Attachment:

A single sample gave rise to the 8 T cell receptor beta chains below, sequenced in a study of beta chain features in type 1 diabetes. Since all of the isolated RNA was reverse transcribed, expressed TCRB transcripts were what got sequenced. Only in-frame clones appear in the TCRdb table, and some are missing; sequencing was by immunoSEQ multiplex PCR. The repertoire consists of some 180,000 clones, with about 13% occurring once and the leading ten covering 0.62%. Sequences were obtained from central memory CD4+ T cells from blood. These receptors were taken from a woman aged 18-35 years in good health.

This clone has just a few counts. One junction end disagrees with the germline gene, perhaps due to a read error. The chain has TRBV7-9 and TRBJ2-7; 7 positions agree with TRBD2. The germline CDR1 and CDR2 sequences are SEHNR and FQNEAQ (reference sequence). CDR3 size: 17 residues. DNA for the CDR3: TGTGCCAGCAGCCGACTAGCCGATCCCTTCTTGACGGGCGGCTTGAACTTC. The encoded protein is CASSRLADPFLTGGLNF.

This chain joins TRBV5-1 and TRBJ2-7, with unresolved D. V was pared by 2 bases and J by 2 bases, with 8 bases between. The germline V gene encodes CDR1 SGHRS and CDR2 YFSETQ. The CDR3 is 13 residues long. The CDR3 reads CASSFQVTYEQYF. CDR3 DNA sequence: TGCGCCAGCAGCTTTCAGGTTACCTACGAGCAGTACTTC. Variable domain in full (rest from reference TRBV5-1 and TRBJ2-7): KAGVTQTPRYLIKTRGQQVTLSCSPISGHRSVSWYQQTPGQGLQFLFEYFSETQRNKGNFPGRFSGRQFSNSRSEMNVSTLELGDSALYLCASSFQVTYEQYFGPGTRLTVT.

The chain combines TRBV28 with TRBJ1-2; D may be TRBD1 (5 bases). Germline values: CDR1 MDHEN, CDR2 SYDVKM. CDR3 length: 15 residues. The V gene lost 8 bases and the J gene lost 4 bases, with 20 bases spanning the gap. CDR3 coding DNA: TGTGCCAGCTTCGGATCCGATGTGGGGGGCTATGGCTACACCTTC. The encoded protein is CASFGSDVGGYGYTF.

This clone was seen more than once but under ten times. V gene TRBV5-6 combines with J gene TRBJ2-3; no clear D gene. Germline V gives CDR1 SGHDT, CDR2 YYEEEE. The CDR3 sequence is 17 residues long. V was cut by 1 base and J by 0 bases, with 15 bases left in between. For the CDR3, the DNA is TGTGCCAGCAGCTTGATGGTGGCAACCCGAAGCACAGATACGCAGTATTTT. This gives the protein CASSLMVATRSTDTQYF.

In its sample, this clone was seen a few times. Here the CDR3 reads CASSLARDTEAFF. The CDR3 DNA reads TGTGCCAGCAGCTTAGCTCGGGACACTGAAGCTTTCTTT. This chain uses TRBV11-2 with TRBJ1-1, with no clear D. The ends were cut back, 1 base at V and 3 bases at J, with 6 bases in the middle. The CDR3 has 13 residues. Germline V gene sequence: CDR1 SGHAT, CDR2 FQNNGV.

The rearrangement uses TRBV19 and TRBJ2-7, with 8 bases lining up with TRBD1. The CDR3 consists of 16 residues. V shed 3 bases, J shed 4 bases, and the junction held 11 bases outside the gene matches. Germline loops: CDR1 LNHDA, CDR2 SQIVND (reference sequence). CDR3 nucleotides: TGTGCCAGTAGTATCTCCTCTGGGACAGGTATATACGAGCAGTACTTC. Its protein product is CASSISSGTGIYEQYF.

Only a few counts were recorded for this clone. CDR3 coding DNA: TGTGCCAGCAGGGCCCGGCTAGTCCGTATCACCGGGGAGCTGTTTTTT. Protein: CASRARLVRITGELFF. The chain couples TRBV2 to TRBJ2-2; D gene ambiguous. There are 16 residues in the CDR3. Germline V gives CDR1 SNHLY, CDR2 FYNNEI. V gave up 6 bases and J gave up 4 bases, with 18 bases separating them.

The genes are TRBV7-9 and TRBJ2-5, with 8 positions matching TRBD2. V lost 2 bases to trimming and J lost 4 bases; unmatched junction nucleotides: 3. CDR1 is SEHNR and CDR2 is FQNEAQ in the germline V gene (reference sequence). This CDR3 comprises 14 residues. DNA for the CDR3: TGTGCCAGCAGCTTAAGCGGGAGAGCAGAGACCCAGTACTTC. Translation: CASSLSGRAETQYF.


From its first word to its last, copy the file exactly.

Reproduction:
A single sample gave rise to the 8 T cell receptor beta chains below, sequenced in a study of beta chain features in type 1 diabetes. Since all of the isolated RNA was reverse transcribed, expressed TCRB transcripts were what got sequenced. Only in-frame clones appear in the TCRdb table, and some are missing; sequencing was by immunoSEQ multiplex PCR. The repertoire consists of some 180,000 clones, with about 13% occurring once and the leading ten covering 0.62%. Sequences were obtained from central memory CD4+ T cells from blood. These receptors were taken from a woman aged 18-35 years in good health.

This clone has just a few counts. One junction end disagrees with the germline gene, perhaps due to a read error. The chain has TRBV7-9 and TRBJ2-7; 7 positions agree with TRBD2. The germline CDR1 and CDR2 sequences are SEHNR and FQNEAQ (reference sequence). CDR3 size: 17 residues. DNA for the CDR3: TGTGCCAGCAGCCGACTAGCCGATCCCTTCTTGACGGGCGGCTTGAACTTC. The encoded protein is CASSRLADPFLTGGLNF.

This chain joins TRBV5-1 and TRBJ2-7, with unresolved D. V was pared by 2 bases and J by 2 bases, with 8 bases between. The germline V gene encodes CDR1 SGHRS and CDR2 YFSETQ. The CDR3 is 13 residues long. The CDR3 reads CASSFQVTYEQYF. CDR3 DNA sequence: TGCGCCAGCAGCTTTCAGGTTACCTACGAGCAGTACTTC. Variable domain in full (rest from reference TRBV5-1 and TRBJ2-7): KAGVTQTPRYLIKTRGQQVTLSCSPISGHRSVSWYQQTPGQGLQFLFEYFSETQRNKGNFPGRFSGRQFSNSRSEMNVSTLELGDSALYLCASSFQVTYEQYFGPGTRLTVT.

The chain combines TRBV28 with TRBJ1-2; D may be TRBD1 (5 bases). Germline values: CDR1 MDHEN, CDR2 SYDVKM. CDR3 length: 15 residues. The V gene lost 8 bases and the J gene lost 4 bases, with 20 bases spanning the gap. CDR3 coding DNA: TGTGCCAGCTTCGGATCCGATGTGGGGGGCTATGGCTACACCTTC. The encoded protein is CASFGSDVGGYGYTF.

This clone was seen more than once but under ten times. V gene TRBV5-6 combines with J gene TRBJ2-3; no clear D gene. Germline V gives CDR1 SGHDT, CDR2 YYEEEE. The CDR3 sequence is 17 residues long. V was cut by 1 base and J by 0 bases, with 15 bases left in between. For the CDR3, the DNA is TGTGCCAGCAGCTTGATGGTGGCAACCCGAAGCACAGATACGCAGTATTTT. This gives the protein CASSLMVATRSTDTQYF.

In its sample, this clone was seen a few times. Here the CDR3 reads CASSLARDTEAFF. The CDR3 DNA reads TGTGCCAGCAGCTTAGCTCGGGACACTGAAGCTTTCTTT. This chain uses TRBV11-2 with TRBJ1-1, with no clear D. The ends were cut back, 1 base at V and 3 bases at J, with 6 bases in the middle. The CDR3 has 13 residues. Germline V gene sequence: CDR1 SGHAT, CDR2 FQNNGV.

The rearrangement uses TRBV19 and TRBJ2-7, with 8 bases lining up with TRBD1. The CDR3 consists of 16 residues. V shed 3 bases, J shed 4 bases, and the junction held 11 bases outside the gene matches. Germline loops: CDR1 LNHDA, CDR2 SQIVND (reference sequence). CDR3 nucleotides: TGTGCCAGTAGTATCTCCTCTGGGACAGGTATATACGAGCAGTACTTC. Its protein product is CASSISSGTGIYEQYF.

Only a few counts were recorded for this clone. CDR3 coding DNA: TGTGCCAGCAGGGCCCGGCTAGTCCGTATCACCGGGGAGCTGTTTTTT. Protein: CASRARLVRITGELFF. The chain couples TRBV2 to TRBJ2-2; D gene ambiguous. There are 16 residues in the CDR3. Germline V gives CDR1 SNHLY, CDR2 FYNNEI. V gave up 6 bases and J gave up 4 bases, with 18 bases separating them.

The genes are TRBV7-9 and TRBJ2-5, with 8 positions matching TRBD2. V lost 2 bases to trimming and J lost 4 bases; unmatched junction nucleotides: 3. CDR1 is SEHNR and CDR2 is FQNEAQ in the germline V gene (reference sequence). This CDR3 comprises 14 residues. DNA for the CDR3: TGTGCCAGCAGCTTAAGCGGGAGAGCAGAGACCCAGTACTTC. Translation: CASSLSGRAETQYF.